A Return to the ALASKA I

It’s easy to assume that the selected colours served as inspiration for an astronaut spacesuit. But there’s another deeper significance to it. Let’s turn the clock back to the 1969 ALASKA I prototype. Omega was working on creating a timepiece that was optimally suited for space travel. To reflect the sun’s heat, the white dial chosen for the ALASKA I. The removable protective red case? That is now an homage to the red “Speedmaster” name on the Moonwatch white dial.

It’s said that “space is the final frontier” but that’s not the case with Omega as it pushes against its limitations to find what else can keep it ticking.


Multi-Grammy-winning musician John Mayer’s relationship with watches goes far deeper than your average celeb horologist. He’s been a collector of watches since 2001 (very early in his musical career). And his passion for and critically deep understanding of high-end watches has paralleled his musical success ever since. It's also made him something of an oracle for collectors. For much of his collecting life, Audemars Piguet has been a firm favourite.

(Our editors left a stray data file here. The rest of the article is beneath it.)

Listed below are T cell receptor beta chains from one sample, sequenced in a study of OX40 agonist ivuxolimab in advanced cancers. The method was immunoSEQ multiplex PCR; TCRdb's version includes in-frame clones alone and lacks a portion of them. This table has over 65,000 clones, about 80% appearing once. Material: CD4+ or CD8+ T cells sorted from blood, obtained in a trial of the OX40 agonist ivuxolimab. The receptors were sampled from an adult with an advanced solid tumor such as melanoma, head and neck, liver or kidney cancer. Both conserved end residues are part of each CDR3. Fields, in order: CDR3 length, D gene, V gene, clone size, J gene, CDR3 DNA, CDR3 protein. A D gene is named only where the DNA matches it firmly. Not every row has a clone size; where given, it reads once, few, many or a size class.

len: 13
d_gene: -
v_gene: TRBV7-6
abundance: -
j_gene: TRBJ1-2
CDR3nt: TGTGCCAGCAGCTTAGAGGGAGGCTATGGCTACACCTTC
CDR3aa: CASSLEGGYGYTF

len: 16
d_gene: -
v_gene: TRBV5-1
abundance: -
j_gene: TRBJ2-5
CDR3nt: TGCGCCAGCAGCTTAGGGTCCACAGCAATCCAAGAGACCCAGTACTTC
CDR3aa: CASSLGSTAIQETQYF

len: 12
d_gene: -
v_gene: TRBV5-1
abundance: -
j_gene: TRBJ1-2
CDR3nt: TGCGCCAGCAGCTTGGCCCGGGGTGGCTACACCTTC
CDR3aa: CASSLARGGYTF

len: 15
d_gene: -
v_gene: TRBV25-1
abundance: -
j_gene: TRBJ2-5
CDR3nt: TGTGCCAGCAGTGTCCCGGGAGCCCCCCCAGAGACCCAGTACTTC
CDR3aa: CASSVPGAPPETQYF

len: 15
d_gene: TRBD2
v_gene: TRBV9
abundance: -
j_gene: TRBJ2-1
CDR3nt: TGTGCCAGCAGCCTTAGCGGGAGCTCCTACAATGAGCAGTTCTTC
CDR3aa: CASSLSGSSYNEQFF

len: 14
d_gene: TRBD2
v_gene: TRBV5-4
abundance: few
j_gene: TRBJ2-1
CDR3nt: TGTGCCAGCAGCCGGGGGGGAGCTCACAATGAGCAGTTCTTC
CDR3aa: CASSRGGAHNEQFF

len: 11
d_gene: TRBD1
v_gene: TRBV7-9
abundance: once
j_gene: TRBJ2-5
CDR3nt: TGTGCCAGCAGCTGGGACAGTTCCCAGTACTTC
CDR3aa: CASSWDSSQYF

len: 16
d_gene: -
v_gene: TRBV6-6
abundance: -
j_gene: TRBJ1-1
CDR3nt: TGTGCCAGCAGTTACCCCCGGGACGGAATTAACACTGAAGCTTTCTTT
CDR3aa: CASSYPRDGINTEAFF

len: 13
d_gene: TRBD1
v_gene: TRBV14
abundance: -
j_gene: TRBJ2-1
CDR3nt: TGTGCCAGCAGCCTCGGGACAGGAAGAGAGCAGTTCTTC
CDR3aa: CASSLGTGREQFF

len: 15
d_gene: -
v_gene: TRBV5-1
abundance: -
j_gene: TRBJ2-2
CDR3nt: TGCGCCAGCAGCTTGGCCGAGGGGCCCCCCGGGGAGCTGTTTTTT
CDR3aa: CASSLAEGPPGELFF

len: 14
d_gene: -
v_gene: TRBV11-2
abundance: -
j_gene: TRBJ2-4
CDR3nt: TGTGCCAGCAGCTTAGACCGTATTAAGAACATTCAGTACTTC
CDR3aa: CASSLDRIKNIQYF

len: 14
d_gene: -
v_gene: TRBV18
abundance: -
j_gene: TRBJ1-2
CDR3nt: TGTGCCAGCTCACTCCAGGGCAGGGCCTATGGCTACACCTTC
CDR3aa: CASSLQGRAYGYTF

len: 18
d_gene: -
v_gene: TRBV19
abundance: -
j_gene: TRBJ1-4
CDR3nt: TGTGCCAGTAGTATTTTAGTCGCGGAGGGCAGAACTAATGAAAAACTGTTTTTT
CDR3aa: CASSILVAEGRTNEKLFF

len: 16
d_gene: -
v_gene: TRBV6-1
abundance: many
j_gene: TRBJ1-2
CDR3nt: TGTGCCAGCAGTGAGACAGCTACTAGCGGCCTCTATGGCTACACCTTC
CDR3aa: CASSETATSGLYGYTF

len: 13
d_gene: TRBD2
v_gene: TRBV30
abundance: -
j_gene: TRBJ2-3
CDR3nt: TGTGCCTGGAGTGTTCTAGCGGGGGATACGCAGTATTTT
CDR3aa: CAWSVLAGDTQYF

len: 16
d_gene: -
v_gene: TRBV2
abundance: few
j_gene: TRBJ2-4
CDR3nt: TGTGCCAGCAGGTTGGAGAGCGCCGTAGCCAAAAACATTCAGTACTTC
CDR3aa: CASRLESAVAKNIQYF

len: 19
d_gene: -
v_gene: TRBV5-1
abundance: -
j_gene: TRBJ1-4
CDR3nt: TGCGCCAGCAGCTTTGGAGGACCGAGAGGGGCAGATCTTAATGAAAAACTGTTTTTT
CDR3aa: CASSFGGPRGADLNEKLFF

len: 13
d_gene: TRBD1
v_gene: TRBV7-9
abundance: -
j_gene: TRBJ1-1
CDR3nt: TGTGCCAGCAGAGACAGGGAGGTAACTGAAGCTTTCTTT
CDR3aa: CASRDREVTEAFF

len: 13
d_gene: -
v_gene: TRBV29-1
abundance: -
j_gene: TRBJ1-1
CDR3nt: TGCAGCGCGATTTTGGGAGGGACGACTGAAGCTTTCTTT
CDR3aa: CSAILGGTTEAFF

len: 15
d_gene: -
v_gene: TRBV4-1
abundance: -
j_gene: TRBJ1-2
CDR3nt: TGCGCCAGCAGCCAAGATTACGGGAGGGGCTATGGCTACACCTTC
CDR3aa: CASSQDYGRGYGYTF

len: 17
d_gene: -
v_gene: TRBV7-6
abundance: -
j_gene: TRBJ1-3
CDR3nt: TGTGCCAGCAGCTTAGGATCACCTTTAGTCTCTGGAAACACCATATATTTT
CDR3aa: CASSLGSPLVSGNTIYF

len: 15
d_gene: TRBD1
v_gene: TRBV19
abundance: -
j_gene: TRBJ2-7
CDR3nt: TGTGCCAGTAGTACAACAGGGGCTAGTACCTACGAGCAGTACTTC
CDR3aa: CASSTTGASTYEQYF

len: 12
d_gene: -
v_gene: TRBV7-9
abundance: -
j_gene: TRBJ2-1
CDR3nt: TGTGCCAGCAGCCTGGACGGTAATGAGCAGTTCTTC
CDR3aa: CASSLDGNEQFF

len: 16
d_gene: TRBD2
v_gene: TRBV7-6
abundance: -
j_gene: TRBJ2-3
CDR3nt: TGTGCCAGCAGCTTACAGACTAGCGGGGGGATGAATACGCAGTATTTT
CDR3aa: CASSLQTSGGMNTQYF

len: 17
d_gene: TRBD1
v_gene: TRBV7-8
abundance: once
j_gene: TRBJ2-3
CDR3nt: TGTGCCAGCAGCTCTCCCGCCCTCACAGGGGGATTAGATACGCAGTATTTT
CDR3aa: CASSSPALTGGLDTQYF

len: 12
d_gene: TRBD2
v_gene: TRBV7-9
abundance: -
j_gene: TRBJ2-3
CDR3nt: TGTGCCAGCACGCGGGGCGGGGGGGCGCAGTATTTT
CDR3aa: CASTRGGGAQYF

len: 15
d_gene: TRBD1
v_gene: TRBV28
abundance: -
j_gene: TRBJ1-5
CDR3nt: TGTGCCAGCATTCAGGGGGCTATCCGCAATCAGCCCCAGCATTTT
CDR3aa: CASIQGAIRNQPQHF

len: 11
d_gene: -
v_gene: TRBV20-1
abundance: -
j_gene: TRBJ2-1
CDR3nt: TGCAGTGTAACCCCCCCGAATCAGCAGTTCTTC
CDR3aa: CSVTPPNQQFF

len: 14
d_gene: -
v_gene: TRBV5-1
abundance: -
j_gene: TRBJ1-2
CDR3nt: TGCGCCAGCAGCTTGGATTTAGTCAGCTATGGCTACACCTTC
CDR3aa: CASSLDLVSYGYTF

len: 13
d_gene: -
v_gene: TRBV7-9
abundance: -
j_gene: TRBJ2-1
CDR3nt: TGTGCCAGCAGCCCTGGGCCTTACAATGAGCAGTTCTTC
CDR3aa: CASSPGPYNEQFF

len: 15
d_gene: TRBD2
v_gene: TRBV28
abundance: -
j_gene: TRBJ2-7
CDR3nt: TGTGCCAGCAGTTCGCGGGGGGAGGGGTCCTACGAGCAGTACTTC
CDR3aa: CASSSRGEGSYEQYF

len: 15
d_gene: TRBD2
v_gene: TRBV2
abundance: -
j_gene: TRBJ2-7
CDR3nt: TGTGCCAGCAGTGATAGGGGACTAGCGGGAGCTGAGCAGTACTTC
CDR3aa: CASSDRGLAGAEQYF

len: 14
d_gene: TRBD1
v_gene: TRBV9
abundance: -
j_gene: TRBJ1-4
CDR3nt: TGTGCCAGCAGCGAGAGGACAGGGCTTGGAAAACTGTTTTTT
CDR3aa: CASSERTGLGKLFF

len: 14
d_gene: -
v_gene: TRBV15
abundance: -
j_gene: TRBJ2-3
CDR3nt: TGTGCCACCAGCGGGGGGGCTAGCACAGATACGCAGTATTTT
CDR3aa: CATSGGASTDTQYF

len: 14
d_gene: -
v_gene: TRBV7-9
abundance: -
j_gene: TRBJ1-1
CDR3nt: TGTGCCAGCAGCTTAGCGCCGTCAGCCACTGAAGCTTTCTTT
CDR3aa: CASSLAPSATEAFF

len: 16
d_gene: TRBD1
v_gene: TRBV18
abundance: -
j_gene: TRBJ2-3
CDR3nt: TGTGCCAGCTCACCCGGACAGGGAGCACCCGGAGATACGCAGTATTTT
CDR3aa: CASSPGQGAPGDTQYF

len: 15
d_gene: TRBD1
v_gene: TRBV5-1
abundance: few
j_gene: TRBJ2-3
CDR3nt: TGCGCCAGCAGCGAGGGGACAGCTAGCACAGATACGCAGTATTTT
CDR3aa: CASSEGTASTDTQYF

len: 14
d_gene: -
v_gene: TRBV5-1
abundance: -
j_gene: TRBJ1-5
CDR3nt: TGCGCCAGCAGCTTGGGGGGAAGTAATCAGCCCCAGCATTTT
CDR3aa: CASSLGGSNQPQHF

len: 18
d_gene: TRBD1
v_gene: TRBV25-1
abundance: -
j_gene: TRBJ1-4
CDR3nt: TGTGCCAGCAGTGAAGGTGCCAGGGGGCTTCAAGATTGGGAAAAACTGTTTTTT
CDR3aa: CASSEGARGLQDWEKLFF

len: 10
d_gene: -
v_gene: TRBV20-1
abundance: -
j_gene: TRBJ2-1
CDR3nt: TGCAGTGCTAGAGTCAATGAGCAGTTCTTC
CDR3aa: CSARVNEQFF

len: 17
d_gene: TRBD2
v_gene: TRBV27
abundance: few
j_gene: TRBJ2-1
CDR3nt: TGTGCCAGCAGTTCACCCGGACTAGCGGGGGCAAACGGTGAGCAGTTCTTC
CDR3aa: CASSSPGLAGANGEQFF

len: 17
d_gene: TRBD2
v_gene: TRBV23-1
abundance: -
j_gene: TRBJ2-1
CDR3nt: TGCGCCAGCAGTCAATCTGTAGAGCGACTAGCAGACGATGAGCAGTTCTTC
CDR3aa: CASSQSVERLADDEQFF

In Milan last week, Audemars Piguet unveiled with Mayer a collaboration two years in the making. It was the white gold Royal Oak Perpetual Calendar John Mayer, limited to 200 pieces. The insider gossip about this impending Mayer launch ahead of the event did nothing to stem the excitement when the new watch was unveiled. Instantly eye-catching, it was given a decidedly modern vibe with a dial described as "crystal sky" for its granular blue surface. The dial was created by electro-forming the 3D surface one atom at a time, then individually polishing each of the hundreds of facets before applying a deep blue PVD coating. The result is a mesmerising light show. Whichever way you look at it, over which the all-important sub-dials float with ease. For a watch as complicated as a perpetual calendar—regarded as the pinnacle of high watchmaking—it's surprisingly legible.